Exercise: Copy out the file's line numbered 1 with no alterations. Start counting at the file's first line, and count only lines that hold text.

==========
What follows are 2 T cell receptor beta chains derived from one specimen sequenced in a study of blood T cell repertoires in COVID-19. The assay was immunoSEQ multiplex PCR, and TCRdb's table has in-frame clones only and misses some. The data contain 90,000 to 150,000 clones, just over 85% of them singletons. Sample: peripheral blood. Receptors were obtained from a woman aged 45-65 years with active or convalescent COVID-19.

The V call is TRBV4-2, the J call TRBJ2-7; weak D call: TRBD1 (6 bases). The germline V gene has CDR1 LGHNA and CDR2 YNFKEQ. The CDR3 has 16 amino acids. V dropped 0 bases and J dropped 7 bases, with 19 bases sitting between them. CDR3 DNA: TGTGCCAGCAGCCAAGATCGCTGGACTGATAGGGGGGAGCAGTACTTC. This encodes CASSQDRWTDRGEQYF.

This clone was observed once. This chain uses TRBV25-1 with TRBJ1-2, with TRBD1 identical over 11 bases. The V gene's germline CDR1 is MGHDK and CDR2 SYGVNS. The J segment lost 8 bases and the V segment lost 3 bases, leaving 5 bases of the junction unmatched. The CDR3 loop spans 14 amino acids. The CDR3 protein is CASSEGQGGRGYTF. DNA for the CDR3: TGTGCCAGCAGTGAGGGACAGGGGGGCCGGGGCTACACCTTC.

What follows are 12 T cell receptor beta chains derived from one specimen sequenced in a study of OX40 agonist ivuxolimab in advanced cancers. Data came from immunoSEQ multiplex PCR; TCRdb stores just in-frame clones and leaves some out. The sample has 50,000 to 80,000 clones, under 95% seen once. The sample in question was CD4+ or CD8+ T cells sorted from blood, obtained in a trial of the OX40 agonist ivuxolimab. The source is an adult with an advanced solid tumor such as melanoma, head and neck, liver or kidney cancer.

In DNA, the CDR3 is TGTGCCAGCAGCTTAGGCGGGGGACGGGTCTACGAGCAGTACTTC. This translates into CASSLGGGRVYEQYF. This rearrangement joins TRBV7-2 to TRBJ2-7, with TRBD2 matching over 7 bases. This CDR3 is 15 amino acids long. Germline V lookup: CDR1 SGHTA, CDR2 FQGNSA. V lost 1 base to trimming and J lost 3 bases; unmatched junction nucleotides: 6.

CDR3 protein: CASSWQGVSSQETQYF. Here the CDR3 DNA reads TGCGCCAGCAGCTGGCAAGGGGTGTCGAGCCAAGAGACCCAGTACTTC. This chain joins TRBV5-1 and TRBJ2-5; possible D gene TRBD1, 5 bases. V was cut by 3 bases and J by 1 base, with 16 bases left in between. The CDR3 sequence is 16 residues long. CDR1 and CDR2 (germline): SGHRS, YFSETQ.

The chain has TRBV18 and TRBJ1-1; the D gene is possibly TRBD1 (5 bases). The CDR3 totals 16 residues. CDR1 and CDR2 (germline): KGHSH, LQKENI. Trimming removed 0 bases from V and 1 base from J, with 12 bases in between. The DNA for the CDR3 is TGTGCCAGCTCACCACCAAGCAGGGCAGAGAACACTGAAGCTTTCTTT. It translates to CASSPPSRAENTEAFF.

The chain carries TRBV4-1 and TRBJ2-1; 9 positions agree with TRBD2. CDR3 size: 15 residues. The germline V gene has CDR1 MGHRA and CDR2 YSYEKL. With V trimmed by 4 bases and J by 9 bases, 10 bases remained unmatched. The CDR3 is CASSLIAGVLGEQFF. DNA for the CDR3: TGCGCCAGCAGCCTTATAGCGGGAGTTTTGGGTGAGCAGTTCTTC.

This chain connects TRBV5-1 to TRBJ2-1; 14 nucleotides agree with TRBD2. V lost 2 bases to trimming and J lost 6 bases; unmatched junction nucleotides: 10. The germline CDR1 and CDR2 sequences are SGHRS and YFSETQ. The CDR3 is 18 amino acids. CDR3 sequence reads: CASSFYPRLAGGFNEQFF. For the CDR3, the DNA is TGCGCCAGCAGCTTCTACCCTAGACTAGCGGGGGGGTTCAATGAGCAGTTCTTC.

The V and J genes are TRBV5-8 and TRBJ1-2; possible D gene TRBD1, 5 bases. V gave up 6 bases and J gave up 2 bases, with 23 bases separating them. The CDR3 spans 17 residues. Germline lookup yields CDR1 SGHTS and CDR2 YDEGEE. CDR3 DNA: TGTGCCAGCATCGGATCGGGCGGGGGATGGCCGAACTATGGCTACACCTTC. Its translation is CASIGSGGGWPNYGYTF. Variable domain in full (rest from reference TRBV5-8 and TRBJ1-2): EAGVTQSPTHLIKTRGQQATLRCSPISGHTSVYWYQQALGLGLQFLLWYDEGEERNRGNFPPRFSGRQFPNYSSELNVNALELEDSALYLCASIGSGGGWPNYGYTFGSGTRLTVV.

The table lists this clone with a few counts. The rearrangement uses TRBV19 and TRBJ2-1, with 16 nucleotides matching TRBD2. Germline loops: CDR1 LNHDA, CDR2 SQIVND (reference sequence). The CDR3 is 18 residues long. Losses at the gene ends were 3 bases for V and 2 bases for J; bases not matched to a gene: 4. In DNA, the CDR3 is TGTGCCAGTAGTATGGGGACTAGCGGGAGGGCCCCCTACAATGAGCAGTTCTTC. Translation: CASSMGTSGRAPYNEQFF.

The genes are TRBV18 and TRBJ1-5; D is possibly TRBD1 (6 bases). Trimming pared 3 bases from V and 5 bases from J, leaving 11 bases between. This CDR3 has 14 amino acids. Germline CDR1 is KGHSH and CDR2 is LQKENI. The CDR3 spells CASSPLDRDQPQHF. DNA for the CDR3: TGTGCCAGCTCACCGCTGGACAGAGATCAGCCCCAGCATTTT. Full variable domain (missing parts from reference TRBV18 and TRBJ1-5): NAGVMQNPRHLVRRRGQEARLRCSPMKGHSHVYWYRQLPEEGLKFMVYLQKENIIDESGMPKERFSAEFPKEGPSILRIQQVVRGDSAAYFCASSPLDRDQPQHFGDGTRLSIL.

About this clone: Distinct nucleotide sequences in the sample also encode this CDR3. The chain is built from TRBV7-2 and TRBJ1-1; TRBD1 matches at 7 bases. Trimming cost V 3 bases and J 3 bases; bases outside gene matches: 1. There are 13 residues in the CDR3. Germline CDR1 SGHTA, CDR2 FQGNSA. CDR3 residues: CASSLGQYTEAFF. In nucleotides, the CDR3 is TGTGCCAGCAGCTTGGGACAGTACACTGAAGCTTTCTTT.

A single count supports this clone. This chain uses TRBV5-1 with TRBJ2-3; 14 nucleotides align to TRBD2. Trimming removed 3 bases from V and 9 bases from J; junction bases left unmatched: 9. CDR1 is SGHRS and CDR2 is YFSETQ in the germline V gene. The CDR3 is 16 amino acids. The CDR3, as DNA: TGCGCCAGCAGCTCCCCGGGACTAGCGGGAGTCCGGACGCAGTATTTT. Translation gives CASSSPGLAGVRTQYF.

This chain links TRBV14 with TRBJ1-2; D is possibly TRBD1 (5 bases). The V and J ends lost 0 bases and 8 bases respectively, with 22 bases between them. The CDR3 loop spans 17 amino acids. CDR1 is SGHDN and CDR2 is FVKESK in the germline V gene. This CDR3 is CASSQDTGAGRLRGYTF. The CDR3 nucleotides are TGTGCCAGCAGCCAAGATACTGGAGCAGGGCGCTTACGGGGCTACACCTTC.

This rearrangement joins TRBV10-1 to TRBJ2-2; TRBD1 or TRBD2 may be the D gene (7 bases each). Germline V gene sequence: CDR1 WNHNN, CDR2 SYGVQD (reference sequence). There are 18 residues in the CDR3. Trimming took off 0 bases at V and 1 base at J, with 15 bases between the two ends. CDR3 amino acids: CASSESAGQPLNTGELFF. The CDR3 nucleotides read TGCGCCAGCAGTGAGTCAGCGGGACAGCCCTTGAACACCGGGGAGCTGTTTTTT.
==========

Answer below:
What follows are 2 T cell receptor beta chains derived from one specimen sequenced in a study of blood T cell repertoires in COVID-19. The assay was immunoSEQ multiplex PCR, and TCRdb's table has in-frame clones only and misses some. The data contain 90,000 to 150,000 clones, just over 85% of them singletons. Sample: peripheral blood. Receptors were obtained from a woman aged 45-65 years with active or convalescent COVID-19.